Sunday, August 23, 2009

I Have to Admit It's Getting Gotten Better

. Sunday, August 23, 2009



The increase in income inequality has led some to fret about the shrinking middle class in America. See, e.g., this piece by Krugman from a few years back. And the data actually do show that the middle class is shrinking, at least if measured by static income groups. But not because of rising income inequality:

The middle classes fell too, though by less. The sum total across the $35K to $75K categories fell by 5.4 percentage points. In other words: the net movement of households was an 11.5 percentage point gain in households above $75K and a net reduction of 11.5 percentage points in houses below $75K. So the percentage above $75K rose from 18.9% to 30.4%. That is, it increased by over 50%.

Let me repeat that: over 30% of US households in 2006 earned above $75K compared to under 20% in 1980. Over the same period, the percentage of US households earning under $35K fell from 42.8% to 36.7%. Fewer households are poor, fewer are middle class, and a hunk more are above $75K. (And in case you were wondering, those general trends hold for black and hispanic households too - with the percentage of black households under $35K falling by 10.9 percentage points and the number above $75K increasing by 8.9 percentage points, for example.)


Yes, those numbers are adjusted for inflation (2006 dollars) but they are not adjusted for the decline in household size or the real improvement of much of what we buy (i.e. a $1,000 computer in 1995 is much worse than a $1,000 computer in 2009 even though they show up as the same thing in the data). These would both understate the improvements in life quality, perhaps by quite a lot.

This gets at the eternal "absolute vs. relative gains" debate: in absolute terms, America has done very well in the past 30 years. We have more wealthy people and fewer poor and middle-income people. On the whole, the rising tide has lifted all boats. But it has lifted some boats much faster than others. Normative political economy is largely determined by which of the two is deemed more important.

5 comments:

Emmanuel said...

??? The data referred to by the blog you link to clearly indicates that median income fell between 2000 and 2006 for households of each and every ethnicity.

OTOH, using average income would show a rise over this period. However, this result is boosted by the presence of top earners.

Bottom line: there is no reconciling "getting better" in America with changes in median income.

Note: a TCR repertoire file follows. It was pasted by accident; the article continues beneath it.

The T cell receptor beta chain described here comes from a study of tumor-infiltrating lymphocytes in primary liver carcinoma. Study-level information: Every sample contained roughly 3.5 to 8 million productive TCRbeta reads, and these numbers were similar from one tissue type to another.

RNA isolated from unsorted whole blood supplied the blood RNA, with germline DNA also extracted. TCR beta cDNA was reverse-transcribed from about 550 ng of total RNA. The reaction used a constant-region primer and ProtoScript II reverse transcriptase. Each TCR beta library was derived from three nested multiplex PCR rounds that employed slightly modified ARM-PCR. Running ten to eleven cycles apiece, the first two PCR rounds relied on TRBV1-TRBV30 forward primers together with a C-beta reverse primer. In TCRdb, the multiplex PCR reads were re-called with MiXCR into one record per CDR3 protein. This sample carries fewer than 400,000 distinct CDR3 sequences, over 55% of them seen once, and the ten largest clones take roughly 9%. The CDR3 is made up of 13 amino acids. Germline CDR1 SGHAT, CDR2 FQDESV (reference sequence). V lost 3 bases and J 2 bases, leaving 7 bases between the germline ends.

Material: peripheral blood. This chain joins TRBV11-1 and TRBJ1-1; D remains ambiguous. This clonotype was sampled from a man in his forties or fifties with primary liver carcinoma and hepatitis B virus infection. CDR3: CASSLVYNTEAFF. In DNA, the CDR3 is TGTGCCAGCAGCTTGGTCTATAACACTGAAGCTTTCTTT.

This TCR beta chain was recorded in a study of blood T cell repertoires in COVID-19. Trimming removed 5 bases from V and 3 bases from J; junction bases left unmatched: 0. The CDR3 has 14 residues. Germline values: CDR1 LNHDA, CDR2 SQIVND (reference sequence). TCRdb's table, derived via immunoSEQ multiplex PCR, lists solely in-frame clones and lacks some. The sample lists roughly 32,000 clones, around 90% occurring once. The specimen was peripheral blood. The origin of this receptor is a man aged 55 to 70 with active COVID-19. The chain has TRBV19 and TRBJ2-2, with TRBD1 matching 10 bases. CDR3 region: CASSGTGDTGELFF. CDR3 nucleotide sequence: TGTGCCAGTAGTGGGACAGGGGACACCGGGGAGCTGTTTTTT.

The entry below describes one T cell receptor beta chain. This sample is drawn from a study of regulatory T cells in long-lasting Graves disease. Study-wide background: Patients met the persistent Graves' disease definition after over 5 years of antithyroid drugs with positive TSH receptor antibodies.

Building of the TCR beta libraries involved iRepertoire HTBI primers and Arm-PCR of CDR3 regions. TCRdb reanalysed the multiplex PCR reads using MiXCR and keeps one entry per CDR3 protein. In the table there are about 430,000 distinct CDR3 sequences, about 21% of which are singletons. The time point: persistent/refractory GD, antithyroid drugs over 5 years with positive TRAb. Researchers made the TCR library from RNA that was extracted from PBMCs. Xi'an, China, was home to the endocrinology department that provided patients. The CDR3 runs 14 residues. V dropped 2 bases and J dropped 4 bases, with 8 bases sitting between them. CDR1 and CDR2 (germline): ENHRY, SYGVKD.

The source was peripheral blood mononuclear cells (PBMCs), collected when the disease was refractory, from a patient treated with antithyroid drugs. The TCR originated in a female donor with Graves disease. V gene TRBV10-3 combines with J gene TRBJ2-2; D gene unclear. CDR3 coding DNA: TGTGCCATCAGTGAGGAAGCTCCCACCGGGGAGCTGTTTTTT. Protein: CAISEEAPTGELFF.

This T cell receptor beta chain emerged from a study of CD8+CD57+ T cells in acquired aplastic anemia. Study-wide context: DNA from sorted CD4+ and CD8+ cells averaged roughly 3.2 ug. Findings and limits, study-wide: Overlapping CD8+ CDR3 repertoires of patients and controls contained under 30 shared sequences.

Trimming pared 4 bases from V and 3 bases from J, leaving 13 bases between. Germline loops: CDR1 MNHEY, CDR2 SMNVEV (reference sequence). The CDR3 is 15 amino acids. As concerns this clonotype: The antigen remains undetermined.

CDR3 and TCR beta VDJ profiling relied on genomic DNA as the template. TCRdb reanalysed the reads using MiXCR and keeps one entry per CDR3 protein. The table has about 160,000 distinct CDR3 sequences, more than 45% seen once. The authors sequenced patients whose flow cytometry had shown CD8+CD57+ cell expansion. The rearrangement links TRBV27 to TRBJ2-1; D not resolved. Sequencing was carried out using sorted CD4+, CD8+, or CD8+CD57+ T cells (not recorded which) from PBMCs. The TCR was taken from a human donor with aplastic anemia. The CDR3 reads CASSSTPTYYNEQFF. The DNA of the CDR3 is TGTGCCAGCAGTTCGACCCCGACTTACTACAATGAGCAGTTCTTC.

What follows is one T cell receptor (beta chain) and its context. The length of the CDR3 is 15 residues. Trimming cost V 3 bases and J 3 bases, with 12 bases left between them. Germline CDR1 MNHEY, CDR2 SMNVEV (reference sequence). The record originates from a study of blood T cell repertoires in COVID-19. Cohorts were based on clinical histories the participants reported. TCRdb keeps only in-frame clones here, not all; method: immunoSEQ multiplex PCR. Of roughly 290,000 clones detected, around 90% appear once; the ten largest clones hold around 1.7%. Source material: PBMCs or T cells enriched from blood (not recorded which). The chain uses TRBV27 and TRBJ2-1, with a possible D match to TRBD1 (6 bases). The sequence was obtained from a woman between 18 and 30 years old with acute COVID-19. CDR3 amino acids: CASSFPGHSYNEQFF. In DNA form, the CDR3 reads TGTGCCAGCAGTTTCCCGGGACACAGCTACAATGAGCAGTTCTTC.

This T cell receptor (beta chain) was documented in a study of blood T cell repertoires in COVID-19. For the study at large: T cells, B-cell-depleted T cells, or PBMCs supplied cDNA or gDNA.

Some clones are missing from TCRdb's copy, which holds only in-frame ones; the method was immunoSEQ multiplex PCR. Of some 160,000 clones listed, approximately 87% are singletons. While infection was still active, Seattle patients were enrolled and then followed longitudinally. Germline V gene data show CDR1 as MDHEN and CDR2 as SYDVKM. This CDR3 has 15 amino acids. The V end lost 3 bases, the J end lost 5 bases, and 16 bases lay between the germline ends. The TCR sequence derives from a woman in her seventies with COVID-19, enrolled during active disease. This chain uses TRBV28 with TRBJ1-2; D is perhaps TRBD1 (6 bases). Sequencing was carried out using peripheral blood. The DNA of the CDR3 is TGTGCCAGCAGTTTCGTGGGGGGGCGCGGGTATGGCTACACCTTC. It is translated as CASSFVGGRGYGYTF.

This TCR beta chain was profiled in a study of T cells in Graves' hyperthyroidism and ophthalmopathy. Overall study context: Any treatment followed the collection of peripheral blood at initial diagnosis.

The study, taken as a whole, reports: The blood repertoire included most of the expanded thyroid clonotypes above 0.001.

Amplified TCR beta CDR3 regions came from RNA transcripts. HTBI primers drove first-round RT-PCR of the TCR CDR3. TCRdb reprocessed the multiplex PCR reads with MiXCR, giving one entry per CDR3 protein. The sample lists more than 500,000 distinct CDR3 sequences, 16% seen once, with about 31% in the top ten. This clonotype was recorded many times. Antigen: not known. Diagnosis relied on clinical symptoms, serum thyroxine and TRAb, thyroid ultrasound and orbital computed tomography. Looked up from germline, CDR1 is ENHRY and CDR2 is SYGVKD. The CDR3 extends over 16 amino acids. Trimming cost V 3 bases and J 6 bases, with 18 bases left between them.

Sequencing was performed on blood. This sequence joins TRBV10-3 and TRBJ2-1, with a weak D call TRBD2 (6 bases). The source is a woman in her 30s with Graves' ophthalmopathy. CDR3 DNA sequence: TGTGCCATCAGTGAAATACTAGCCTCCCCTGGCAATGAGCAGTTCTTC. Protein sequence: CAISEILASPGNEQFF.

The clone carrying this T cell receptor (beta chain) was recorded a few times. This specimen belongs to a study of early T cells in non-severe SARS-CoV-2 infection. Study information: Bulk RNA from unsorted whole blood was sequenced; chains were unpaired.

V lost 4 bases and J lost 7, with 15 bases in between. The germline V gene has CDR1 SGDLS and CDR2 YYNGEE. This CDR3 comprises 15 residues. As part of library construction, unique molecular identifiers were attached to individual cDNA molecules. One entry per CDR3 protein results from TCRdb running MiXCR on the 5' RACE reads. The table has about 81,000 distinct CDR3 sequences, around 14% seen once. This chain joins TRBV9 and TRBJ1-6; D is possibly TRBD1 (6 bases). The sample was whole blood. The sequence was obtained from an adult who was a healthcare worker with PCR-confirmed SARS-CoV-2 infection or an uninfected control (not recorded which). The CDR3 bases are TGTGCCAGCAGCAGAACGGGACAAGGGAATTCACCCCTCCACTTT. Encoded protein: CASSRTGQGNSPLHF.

Kindred Winecoff said...

Right. That's why it's important to look more closely what is happening. As the OP notes, a smaller percentage of households earn less than $75k and $35k. Meanwhile, you note that median income has gone down. How could this be?

For one thing, he's looking at a 26-year period while you're looking at a 6-year period. Median incomes across all groups increased from 1980-2006. And the greatest growth was gained by black and Hispanic households: the median for black Americans increased by about 25% in 26 years; the median for Hispanics increased by about 20%.

Also look at the column second from left: number of households. The total number increased by nearly 40% over the 26-year period. A disproportionate amount of that growth has been in the black and Hispanic segments of the population. These groups have lower incomes overall, so the demographic changes pulled the overall median down. But within-income-group comparisons -- whether in aggregate or separated by ethnicity -- show a clear and consistent upward trend. No one is poorer, everyone is richer.

That's good news.

Now, the 1980-2000 period was clearly better than the 2000-2006 period. Maybe the trend has changed and we should be less optimistic about the future. I guess time will tell.

Kindred Winecoff said...

So I modified the title of the post to reflect my last paragraph. Better?

Emmanuel said...

LOL, KW, there is no need to change anything on my behalf. My time frame is from 2000 onwards since I am more interested in recent changes in income and its distribution.

I suppose economists are more interested in the long-term picture, but in politics the time frame is shorter. Moreover, I am certain that median income has not improved in the 2000-2009 time frame.

Let's see if Obama can do better in the next few years since he's staked his political career on "are you better off now than you were x years ago?"-style rhetoric. I wish him well but let's just say I have my doubts.

Naadir said...

I don't think it's just normative political economy that is concerned with absolute vs. relative. This misses out the contributions of Richard Wilkinson and Michael Marmot, who show that relative gains are important in determining the health of societies.

I Have to Admit It's <strike>Getting</strike> Gotten Better
 
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